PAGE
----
STAY
• Pacific Hotel Cairns http://www.pacifichotelcairns.com
• Peppers Beach Club Port Douglas http://www.peppers.com.au/beach-club/
• Silky Oaks Lodge Mossman http://www.silkyoakslodge.com
• Alamanda Palm Cove by Lancemore http://www.lancemore.com.au/alamanda

EAT
• Ochre Restaurant Cairns http://www.ochrerestaurant.com.au
• Harrisons Port Douglas http://www.harrisonsrestaurant.com.au
• Nu Nu Restaurant Palm Cove http://www.nunu.com.au
• Frogs Restaurant Kuranda http://www.frogsrestaurant.com.au

DO
• Jarramali Rock Art Tours http://www.jarramalirockarttours.com.au
• Flames of the Forest http://www.flamesoftheforest.com.au
• Janbal Gallery http://www.janbalgallery.com.au
• Mossman Gorge Centre http://www.mossmangorge.com.au
• Walkabout Cultural Adventures http://www.walkaboutadventures.com.au
• Tjapukia Aboriginal Cultural Park http://www.tjapukai.com.au
• Skyrail Rainforest Cableway http://www.skyrail.com.au
• Kuranda Village – http://www.kuranda.org

GETTING AROUND WHEN NOT ON TOUR
• Exemplar Couches and Limousines – http://www.exemplaronline.com.au
• Avis Car and Truck Rental http://www.avis.com.au

The Global Goddess was a guest of Tourism Tropical North Queensland http://www.tropicalnorthqueensland.org.au
A heartfelt thank you the Aboriginal people of Tropical North Queensland for sharing their country and culture with me.

Something Old, Something New


A FLIRTATIOUS French fellow is pouring a sexy shiraz from a pleasingly phallic stem, while explaining the sex muscle of a cow. I am dining in one of Brisbane’s oldest riverside restaurants, revisiting the classy classic that is Cha Cha Char…and my tastebuds are ready to rumba. While Cedric, the restaurant’s General Manager is ensuring I am well libated, it’s the steak here that really does the talking.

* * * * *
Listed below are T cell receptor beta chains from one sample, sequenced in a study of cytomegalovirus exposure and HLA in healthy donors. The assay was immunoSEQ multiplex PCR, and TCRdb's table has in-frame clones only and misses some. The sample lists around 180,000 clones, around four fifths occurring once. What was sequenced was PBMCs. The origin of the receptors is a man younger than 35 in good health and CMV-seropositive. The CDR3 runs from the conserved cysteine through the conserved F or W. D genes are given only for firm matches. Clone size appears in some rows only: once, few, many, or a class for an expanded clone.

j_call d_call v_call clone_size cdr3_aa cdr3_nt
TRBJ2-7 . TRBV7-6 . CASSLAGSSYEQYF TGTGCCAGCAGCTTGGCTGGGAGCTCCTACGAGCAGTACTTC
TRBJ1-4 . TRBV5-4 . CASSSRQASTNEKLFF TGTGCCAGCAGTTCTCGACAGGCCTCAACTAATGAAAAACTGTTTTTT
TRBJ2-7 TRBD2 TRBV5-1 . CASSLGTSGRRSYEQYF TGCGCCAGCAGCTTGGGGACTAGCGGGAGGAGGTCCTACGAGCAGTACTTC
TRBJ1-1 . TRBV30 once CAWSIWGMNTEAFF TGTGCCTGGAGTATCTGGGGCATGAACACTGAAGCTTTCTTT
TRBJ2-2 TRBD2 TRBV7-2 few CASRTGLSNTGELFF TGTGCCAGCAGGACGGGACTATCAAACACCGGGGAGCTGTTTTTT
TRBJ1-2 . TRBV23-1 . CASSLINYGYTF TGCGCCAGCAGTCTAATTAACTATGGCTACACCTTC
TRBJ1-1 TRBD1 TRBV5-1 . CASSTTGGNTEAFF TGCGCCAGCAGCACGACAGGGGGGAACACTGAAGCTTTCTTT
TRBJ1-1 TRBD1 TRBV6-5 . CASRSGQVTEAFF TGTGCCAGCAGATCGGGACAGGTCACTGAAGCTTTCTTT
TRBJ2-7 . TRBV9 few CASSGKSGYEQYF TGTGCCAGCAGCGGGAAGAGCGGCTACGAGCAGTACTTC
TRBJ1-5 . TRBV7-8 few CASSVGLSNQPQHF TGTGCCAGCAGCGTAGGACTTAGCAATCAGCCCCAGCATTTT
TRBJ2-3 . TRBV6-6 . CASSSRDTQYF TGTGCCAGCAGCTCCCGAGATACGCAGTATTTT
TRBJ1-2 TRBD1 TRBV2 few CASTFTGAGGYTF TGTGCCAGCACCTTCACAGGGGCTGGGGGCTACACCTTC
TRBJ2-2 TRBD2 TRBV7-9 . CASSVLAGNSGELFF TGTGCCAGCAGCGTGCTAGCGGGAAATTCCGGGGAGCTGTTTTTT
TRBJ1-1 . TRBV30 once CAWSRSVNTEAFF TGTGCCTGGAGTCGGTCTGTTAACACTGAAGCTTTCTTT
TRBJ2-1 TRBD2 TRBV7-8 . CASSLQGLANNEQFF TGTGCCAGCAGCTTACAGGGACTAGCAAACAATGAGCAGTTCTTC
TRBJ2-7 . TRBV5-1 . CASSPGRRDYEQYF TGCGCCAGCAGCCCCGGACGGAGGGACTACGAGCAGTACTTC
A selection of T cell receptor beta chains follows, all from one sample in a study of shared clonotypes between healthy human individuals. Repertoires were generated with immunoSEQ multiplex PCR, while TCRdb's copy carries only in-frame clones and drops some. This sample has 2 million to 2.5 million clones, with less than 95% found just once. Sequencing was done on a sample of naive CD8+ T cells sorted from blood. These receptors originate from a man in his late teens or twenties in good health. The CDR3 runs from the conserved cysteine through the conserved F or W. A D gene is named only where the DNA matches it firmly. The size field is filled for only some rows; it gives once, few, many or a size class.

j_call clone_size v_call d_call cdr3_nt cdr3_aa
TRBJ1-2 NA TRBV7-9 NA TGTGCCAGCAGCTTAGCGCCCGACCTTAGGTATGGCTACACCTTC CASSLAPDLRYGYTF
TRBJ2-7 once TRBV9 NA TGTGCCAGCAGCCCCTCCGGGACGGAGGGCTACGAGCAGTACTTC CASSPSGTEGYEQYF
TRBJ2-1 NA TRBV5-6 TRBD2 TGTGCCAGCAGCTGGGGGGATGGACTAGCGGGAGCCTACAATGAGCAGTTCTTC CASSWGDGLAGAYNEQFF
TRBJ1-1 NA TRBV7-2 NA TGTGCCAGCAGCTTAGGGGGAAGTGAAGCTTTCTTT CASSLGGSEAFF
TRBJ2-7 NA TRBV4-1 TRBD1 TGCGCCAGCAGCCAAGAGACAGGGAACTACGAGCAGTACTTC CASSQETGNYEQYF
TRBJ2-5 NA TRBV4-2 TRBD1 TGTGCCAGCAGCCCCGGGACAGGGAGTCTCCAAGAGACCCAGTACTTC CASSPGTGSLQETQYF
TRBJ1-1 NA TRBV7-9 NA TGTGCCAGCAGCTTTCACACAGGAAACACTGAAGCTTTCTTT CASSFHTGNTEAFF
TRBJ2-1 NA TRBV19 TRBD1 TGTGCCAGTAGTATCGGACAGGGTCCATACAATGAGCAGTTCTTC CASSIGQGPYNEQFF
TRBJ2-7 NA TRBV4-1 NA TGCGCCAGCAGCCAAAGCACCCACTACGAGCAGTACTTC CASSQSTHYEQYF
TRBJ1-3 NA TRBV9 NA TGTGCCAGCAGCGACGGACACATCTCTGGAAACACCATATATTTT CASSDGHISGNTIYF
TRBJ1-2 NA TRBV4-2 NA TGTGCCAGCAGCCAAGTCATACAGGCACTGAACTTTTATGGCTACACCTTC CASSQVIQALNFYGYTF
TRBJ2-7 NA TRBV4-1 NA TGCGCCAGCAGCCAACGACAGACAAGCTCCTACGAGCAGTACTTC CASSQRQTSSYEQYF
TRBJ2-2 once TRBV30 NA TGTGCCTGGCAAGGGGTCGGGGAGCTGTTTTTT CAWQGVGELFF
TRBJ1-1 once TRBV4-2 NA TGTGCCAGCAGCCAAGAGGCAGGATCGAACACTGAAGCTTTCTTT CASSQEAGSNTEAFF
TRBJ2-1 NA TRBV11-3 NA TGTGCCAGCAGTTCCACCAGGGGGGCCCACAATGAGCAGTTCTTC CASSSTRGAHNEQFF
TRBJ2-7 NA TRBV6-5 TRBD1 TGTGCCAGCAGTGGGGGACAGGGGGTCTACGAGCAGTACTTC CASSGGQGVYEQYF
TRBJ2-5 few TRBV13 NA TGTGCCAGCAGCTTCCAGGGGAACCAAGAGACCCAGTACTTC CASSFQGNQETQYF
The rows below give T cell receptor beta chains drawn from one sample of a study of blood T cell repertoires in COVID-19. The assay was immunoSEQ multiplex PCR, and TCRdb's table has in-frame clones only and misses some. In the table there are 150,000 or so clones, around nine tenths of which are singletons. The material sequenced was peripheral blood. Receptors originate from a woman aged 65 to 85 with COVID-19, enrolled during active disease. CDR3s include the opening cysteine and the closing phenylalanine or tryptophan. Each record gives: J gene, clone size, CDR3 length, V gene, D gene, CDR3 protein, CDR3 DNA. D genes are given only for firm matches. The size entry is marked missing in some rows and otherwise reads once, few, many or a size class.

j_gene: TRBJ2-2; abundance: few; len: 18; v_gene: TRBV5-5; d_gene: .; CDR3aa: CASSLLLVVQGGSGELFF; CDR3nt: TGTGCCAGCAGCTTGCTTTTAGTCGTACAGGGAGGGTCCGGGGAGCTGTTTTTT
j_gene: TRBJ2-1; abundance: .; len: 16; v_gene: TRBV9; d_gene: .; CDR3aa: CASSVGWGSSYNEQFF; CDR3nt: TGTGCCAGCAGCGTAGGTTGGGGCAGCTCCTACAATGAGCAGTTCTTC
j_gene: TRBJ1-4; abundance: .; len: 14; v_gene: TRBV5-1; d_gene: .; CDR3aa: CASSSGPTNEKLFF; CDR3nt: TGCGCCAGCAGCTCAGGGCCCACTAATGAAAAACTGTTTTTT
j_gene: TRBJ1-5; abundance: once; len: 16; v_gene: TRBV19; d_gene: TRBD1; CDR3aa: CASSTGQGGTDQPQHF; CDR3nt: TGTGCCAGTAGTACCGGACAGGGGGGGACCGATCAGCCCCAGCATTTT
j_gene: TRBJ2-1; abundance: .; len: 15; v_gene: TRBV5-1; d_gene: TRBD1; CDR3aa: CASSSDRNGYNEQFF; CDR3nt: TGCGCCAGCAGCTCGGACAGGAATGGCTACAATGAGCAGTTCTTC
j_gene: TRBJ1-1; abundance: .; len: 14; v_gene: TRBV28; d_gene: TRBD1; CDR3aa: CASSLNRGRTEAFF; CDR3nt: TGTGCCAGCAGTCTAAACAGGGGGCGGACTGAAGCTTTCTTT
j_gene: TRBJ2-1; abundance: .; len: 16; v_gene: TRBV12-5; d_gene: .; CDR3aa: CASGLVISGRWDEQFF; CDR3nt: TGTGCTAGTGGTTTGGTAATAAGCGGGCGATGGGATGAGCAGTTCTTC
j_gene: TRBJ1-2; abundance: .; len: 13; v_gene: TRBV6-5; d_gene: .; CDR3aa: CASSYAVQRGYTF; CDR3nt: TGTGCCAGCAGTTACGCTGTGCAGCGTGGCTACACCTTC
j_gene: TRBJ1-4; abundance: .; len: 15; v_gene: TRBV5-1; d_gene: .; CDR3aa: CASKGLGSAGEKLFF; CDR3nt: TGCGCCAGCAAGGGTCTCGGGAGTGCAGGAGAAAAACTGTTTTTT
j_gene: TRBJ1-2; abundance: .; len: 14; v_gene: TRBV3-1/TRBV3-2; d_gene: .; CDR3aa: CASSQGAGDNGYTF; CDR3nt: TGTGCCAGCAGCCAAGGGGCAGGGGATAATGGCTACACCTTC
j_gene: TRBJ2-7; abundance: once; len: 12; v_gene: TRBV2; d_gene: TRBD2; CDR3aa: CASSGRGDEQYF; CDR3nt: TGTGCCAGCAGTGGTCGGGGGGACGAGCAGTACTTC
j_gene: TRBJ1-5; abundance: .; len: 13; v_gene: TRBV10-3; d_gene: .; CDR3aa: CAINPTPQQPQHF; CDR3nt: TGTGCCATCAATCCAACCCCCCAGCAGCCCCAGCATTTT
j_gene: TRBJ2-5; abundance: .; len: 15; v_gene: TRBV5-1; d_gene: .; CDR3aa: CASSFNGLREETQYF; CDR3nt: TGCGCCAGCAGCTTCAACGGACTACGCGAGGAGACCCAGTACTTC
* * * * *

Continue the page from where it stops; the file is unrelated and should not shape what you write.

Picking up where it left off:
Brisbane’s beef baron John Kilroy opened Cha Cha Char 21 years ago after working in country pubs and vowing to “never sell a steak again in my life.” These days you’ll find every steak imaginable on his restaurant from the Wagyu Rump Cap which has been grain fed for 300-plus days; the Rib Fillet Black Onyx Angus aged 30 to 36 months and grain fed for 270-plus days; to the T-Bone Angus Yearling aged 12 to 18 months and grass fed. This is a man who knows his meat. When he’s not in the restaurant, he’s out mustering with mates “for fun”.

Kilroy, as he is known about town, was the first to introduce Wagyu to a sceptical Brisbane dining public who hadn’t yet cottoned on to the idea of marbelling in their beef. Now, he is about to tantalise the city’s taste buds with the introduction of a new cut, the French Blonde D’Aquitaine beef, to his menu. There’s also the new light dishes, tapas if you will, of the Oyster Carpet Bag bao bun with Wagyu striploin, oyster and bernaise sauce; and the Bugs BBQ served in brioche roll filled with Blonde D’Aquitaine steak tartar.

Not content to rest on its laurels, Cha Cha Char will soon transform the private dining room in which we are sitting into a Wagyu bar.
It appears there is not rest for the wicked for this country boy who once couldn’t read and was assisted in gaining his first job by Flo Bjelke-Petersen who helped him secure a role as a Main Roads surveyor…despite Kilroy having no surveying skills.
By his own admission, Kilroy has lost and made millions of dollars over the years, but for him, success all comes back to the customer.